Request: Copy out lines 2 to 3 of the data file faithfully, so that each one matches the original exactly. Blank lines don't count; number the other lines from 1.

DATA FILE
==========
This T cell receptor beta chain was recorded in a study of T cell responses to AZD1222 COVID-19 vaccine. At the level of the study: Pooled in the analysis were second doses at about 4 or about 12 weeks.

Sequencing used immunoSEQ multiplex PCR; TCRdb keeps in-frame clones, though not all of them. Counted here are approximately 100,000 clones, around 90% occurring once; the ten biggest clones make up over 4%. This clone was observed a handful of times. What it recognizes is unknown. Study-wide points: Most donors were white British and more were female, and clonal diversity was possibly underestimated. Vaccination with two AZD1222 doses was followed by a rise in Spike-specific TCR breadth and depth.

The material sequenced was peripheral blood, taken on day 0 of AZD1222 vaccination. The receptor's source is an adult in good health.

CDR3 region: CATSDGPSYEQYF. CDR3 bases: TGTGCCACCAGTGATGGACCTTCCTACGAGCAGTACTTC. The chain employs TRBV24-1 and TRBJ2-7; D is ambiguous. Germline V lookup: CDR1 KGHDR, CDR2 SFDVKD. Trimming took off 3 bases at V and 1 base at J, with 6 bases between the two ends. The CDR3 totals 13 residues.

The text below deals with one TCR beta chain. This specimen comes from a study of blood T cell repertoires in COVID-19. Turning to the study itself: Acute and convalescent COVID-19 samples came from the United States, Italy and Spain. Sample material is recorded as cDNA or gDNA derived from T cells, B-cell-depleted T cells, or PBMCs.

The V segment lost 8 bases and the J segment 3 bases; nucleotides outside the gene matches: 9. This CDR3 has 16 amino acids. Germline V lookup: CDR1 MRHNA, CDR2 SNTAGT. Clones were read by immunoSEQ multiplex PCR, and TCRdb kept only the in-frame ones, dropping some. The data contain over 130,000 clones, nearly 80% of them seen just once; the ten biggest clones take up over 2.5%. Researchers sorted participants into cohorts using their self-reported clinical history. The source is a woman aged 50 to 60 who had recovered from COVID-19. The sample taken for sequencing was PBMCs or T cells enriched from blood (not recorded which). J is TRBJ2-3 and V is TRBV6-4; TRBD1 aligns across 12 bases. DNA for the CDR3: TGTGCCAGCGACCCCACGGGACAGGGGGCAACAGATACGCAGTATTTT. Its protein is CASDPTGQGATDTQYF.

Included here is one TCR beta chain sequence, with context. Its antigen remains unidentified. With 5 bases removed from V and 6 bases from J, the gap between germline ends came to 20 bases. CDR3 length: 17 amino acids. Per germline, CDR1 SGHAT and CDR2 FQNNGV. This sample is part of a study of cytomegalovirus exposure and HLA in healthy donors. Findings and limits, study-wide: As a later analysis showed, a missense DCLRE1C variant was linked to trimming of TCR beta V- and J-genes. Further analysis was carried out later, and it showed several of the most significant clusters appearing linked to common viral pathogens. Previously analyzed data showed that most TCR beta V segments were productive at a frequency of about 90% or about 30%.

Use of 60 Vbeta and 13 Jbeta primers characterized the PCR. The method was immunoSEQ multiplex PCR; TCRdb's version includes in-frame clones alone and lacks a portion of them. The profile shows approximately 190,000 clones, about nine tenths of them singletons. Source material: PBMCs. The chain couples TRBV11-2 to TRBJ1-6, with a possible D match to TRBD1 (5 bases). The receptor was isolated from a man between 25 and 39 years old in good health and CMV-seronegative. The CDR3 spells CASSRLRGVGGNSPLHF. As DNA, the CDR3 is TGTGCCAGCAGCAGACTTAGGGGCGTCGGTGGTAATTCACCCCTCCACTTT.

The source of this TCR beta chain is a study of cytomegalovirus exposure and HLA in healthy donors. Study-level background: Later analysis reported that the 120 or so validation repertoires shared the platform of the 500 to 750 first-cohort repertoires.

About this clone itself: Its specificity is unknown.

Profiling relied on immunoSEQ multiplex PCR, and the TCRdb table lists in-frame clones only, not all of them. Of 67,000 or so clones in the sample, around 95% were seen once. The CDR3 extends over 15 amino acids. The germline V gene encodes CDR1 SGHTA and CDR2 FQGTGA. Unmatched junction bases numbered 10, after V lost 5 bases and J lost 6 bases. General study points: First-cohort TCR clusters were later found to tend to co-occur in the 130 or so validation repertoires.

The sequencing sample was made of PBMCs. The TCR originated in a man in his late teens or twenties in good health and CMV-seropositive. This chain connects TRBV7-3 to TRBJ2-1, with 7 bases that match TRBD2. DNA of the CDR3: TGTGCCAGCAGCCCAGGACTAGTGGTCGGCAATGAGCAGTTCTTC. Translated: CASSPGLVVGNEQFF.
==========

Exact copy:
Sequencing used immunoSEQ multiplex PCR; TCRdb keeps in-frame clones, though not all of them. Counted here are approximately 100,000 clones, around 90% occurring once; the ten biggest clones make up over 4%. This clone was observed a handful of times. What it recognizes is unknown. Study-wide points: Most donors were white British and more were female, and clonal diversity was possibly underestimated. Vaccination with two AZD1222 doses was followed by a rise in Spike-specific TCR breadth and depth.

The material sequenced was peripheral blood, taken on day 0 of AZD1222 vaccination. The receptor's source is an adult in good health.